What is Equity? Definition of Equity, Meaning of Equity
Definition and meaning of Equity – Explaining with a financial perspective, equity is basically the overall difference between one’s total assets and total liabilities. Suppose that you purchased a house of worth $300,000 in which $200,00 remains unpaid, subtracting the second value from the first would yield your equity amounting to $100,000. Such equation has varied applications which can better explain the nature of this concept.
Forms of Equity
- Shareholder’s Equity– Within a corporation, a shareholder’s equity refers to one’s “share” in the net revenue of a corporation after all expenses and payables are settled or subtracted from it. This amount is independent on how much an individual invested in total to finance the operations of a company. Shareholder’s equity is also affected by varied factors including the business’ growth rate, profitability, financial ratio, and other economic conditions.
- Common Stock – This first shareholder’s equity subtype refers to an individual’s degree of ownership of a corporation considering his participation in the business’ financial activities including paying dividends and regaining capitals. Moreover, this form of equity grants the power to elect corporate officials including the Senior Officers, Board of Directors, and finance related officers.
- Preferred Shares– Considered as a more secure form of equity, preferred shares feature a predefined dividend and a prioritized claim on the company’s revenue. In the event that owners of preferred shares have an unpaid dividend balance, such amount must be settled first before revenue is disbursed to common stock holders. However, holders of this type aren’t given the right to vote and have little involvement in the creation of internal policies.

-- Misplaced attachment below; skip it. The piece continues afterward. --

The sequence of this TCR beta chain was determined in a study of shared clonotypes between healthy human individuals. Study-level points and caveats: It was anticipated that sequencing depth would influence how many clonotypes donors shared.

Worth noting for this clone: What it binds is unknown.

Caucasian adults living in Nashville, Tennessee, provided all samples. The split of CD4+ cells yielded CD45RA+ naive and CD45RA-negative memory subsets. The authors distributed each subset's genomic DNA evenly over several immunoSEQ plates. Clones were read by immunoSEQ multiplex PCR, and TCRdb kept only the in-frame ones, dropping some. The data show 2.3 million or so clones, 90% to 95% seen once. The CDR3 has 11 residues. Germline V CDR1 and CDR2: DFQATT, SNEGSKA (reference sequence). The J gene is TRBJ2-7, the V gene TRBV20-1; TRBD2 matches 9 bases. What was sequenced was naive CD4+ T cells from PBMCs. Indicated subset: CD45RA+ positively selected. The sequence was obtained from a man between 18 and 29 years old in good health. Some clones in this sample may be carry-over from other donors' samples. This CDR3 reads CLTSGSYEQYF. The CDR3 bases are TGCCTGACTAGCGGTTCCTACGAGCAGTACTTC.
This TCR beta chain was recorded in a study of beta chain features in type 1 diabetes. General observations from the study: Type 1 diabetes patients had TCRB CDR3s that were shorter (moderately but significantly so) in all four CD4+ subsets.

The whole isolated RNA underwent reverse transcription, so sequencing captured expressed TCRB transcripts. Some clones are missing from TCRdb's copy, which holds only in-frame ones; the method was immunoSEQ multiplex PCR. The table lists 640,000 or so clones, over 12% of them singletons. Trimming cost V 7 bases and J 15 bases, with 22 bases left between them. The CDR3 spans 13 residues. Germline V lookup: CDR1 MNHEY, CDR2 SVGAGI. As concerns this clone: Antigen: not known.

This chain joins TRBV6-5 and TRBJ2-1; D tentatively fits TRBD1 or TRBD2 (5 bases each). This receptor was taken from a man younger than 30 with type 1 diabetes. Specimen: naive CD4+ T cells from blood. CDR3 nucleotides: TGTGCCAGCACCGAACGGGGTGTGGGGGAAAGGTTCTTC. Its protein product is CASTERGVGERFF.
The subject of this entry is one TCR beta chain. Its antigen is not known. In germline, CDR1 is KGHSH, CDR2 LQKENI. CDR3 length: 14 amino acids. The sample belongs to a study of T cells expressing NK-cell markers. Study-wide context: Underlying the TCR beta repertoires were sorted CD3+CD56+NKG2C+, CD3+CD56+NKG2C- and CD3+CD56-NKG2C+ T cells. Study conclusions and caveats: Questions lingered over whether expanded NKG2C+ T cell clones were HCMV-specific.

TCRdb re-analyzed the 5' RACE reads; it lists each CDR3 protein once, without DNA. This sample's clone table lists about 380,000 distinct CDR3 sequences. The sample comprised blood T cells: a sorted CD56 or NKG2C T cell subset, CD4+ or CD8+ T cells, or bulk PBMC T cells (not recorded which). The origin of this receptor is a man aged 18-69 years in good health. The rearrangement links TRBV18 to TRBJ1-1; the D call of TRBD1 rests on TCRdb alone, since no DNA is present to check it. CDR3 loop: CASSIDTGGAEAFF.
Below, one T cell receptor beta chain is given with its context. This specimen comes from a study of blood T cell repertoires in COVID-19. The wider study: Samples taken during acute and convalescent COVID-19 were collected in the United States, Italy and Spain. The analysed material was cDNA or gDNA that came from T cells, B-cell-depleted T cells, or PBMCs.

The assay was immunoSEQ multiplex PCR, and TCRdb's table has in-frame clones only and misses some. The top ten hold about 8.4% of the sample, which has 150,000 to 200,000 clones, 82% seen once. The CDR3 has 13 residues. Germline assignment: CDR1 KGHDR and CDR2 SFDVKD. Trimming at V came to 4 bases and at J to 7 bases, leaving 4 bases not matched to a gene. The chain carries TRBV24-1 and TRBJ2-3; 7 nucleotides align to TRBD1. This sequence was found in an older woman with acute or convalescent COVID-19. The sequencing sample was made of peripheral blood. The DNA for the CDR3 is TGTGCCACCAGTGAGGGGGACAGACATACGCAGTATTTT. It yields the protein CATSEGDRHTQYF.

- Warrants – The last type of shareholder’s equity is more of an “added option” for owners of preferred shares. Without the purchase of a common stock, a holder of a warrant is given participation in the capital gains and losses of the company. However, a warrant comes with an exercise price ( the amount that a holder can covert such warrant into common stocks of an issuer) and an expiry date (end of the period when the warrant can be converted).
- Private Equity– This form involves direct investments that finance private corporations. It often covers fields that need adequate funding including scientific researches and technological developments. Institutional and accredited investors are the ones commonly engaged with these since they are more capable of disbursing significantly large amounts of money within a long span of time.
- Home Equity– Purchasing a real estate can be rather expensive, thus an individual may opt to apply for a home loan. In such perspective, home equity refers to the difference between the fair market value of the property and the remaining amount payable to cover up a mortgage loan. Home equity is also referred to as real property value.
- Ownership Equity– Applied in the context where the company goes bankrupt and needs to undergo liquidation, ownership equity is defined as the amount of money left after all liabilities or debts have been paid. If required, it can possibly be reduced to zero in the event that not all accounts payable have been settled yet.